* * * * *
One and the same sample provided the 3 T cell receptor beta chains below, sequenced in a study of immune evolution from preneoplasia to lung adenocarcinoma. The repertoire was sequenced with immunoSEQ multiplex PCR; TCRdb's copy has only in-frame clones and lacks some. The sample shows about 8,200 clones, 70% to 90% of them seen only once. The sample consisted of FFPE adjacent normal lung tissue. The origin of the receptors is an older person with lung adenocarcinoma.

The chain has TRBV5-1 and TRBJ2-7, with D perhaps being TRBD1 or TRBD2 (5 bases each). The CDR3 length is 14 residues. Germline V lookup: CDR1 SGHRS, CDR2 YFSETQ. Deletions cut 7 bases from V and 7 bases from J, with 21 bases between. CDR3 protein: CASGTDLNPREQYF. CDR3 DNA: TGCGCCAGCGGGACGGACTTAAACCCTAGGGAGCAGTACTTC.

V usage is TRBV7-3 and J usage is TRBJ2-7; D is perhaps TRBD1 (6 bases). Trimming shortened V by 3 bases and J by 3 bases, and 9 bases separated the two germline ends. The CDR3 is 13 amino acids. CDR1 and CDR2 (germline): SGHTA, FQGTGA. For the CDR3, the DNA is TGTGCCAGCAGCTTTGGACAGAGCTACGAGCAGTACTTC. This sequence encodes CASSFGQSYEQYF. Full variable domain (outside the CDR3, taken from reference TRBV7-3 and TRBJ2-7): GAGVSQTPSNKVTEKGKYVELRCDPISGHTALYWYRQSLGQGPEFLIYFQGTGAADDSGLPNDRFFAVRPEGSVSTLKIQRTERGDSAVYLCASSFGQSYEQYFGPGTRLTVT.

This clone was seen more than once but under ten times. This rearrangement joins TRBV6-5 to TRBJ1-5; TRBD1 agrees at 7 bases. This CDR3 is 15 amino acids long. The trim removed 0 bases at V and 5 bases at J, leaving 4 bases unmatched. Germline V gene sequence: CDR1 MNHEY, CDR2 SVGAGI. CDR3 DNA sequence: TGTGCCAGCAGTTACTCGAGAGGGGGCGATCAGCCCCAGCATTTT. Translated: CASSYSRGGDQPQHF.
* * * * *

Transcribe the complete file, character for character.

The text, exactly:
One and the same sample provided the 3 T cell receptor beta chains below, sequenced in a study of immune evolution from preneoplasia to lung adenocarcinoma. The repertoire was sequenced with immunoSEQ multiplex PCR; TCRdb's copy has only in-frame clones and lacks some. The sample shows about 8,200 clones, 70% to 90% of them seen only once. The sample consisted of FFPE adjacent normal lung tissue. The origin of the receptors is an older person with lung adenocarcinoma.

The chain has TRBV5-1 and TRBJ2-7, with D perhaps being TRBD1 or TRBD2 (5 bases each). The CDR3 length is 14 residues. Germline V lookup: CDR1 SGHRS, CDR2 YFSETQ. Deletions cut 7 bases from V and 7 bases from J, with 21 bases between. CDR3 protein: CASGTDLNPREQYF. CDR3 DNA: TGCGCCAGCGGGACGGACTTAAACCCTAGGGAGCAGTACTTC.

V usage is TRBV7-3 and J usage is TRBJ2-7; D is perhaps TRBD1 (6 bases). Trimming shortened V by 3 bases and J by 3 bases, and 9 bases separated the two germline ends. The CDR3 is 13 amino acids. CDR1 and CDR2 (germline): SGHTA, FQGTGA. For the CDR3, the DNA is TGTGCCAGCAGCTTTGGACAGAGCTACGAGCAGTACTTC. This sequence encodes CASSFGQSYEQYF. Full variable domain (outside the CDR3, taken from reference TRBV7-3 and TRBJ2-7): GAGVSQTPSNKVTEKGKYVELRCDPISGHTALYWYRQSLGQGPEFLIYFQGTGAADDSGLPNDRFFAVRPEGSVSTLKIQRTERGDSAVYLCASSFGQSYEQYFGPGTRLTVT.

This clone was seen more than once but under ten times. This rearrangement joins TRBV6-5 to TRBJ1-5; TRBD1 agrees at 7 bases. This CDR3 is 15 amino acids long. The trim removed 0 bases at V and 5 bases at J, leaving 4 bases unmatched. Germline V gene sequence: CDR1 MNHEY, CDR2 SVGAGI. CDR3 DNA sequence: TGTGCCAGCAGTTACTCGAGAGGGGGCGATCAGCCCCAGCATTTT. Translated: CASSYSRGGDQPQHF.